What does the DNA of a good question look like? Here are some helpful tips & advice about what comprises good client-facing questions:
Tip #1: Prompt a reaction with your questions, don’t just ask for information
Questions should ask clients to DO something (e.g. make a tradeoff, consider a scenario, etc) – or help you understand the process in which they would do something.
Good: Provoke a reaction using prompting phrases: “Would I be correct to assume…”, “If this were to happen, what…”, “If you had to do without…”, “How would you know if…”, “If you had to choose between the two…”
Bad: Just asking for information: “How many?”, “How much?”, “Who are all the stakeholders?”, “Is there budget?”, “Is it important?”
Tip #2: Ground questions in specific context
Questions should bring the client’s world into the discussion – which gives them a frame of reference which is necessary for clients to answer your question appropriately and can spark ideas.
Good: Situate questions within context: “Compared to X, Y, Z on your plate…”, “Your competitors are at 70%, does that number sound familiar?”, “Based on these unique circumstances, what would you need to change…?”
Bad: Speak in absolutes: “Would 500K savings be valuable?”, “You’re running at 60%-does that bother you?”
Tip #3: Use pacing phrases
Confirm before asking a follow-up question in order to build trust and show that you’re listening.
Good: Gain permission before asking follow-ups: “It sounds like you’re saying…”, “To keep my comments relevant, may I ask…”, “Interesting, can you share more about why…”
Bad: Probe abruptly or move forward with unrelated follow-ups: “Why would you do that?”, “Ok, thanks for that, now let me tell you about…”
Tip #4: Ask open-ended questions
Depending on the answer, the sales professional could learn how important the problem is, or who to talk to next.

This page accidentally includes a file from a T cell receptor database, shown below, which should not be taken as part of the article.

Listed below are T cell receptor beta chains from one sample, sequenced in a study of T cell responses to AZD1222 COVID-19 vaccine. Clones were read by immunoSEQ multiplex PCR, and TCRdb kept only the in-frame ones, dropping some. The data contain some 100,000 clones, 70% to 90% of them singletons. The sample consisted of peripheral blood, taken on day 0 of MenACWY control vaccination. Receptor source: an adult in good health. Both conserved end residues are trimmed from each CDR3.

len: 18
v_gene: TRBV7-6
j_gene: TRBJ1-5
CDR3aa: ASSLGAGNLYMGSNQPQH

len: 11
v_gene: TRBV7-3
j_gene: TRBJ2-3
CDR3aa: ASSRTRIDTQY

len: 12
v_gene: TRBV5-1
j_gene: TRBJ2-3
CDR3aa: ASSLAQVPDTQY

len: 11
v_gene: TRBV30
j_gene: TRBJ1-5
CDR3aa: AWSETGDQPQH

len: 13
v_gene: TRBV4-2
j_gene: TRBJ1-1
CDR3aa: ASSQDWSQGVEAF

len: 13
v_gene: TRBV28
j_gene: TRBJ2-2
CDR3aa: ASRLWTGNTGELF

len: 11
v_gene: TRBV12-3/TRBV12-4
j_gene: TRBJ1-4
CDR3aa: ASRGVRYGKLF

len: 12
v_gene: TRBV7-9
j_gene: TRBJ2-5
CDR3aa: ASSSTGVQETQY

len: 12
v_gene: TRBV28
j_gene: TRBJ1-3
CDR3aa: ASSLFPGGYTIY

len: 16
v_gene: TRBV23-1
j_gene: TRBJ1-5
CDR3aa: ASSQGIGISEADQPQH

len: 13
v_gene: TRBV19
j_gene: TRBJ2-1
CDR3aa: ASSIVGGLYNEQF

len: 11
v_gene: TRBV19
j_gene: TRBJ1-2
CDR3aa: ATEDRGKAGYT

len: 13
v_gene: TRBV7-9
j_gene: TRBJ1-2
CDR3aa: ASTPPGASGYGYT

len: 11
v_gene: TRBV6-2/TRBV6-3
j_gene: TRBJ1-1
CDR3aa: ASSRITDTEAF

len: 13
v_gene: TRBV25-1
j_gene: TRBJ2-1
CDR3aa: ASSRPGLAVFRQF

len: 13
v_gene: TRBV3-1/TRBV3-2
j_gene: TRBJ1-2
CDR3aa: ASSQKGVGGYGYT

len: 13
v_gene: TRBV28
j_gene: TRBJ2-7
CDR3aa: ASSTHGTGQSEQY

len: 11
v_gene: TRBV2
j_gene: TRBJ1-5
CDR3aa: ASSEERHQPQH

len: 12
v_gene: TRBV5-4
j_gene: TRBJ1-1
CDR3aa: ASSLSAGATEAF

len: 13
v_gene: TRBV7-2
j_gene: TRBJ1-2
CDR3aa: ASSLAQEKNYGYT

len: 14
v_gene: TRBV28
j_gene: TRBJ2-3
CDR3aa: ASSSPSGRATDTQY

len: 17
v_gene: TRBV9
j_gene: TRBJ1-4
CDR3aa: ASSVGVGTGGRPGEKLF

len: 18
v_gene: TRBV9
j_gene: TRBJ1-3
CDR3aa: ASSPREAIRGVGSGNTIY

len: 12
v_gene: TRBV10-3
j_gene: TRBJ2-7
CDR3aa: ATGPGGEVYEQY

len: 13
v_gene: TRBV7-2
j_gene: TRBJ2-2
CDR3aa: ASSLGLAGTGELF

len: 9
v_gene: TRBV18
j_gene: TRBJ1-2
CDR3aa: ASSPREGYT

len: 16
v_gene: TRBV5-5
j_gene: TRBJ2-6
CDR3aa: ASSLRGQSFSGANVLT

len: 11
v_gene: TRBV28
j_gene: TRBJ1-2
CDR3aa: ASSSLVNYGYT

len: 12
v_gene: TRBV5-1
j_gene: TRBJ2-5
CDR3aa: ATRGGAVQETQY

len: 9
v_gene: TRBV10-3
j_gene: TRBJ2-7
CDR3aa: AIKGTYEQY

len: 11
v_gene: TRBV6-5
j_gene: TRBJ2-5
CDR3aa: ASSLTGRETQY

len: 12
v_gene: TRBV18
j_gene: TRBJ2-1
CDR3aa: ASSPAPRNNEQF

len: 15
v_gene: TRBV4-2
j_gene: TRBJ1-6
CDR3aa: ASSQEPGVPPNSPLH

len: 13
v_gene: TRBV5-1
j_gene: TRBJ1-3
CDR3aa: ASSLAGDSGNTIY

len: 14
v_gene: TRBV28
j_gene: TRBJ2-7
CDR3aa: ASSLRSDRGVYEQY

Good: Ask open-ended questions: “What would happen if…”, “Why…?”, “What would you have to believe in order to…?”, “How will you…?”
Bad: Ask yes/no/close-ended questions: “Would it be valuable if…”, “Is XXX stakeholder bought in?”, “How many employees are there?”
Another way to diagnose if good questioning is happening is if the customer is actually talking during the sales call. Does the customer show emotion? Do they speak freely and for extended periods? Do they show open, engaged body language? If not, that’s a good sign that you need to work on the quality of questions you’re asking.
Tip #5: Listen and listen for their Listening
Apart from being receptive to the clients answer to a question, make sure the client “gets” the question and shares the same context or perspective.
Good: Establishing understanding: “I have an understanding of XYZ, could you share yours?” Not being attached to the answer to the question and showing genuine curiosity.
Bad: Rattling off a bunch of questions because of a preconditioned bias towards the answer or solution to a problem.
Source: Khalsa, Mahan and Randy Illig, Let’s Get Real or Let’s Not Play, Franklin Covey, 2008; Sales Executive Council research via The Sales Challenger™ » The DNA of a Good Question.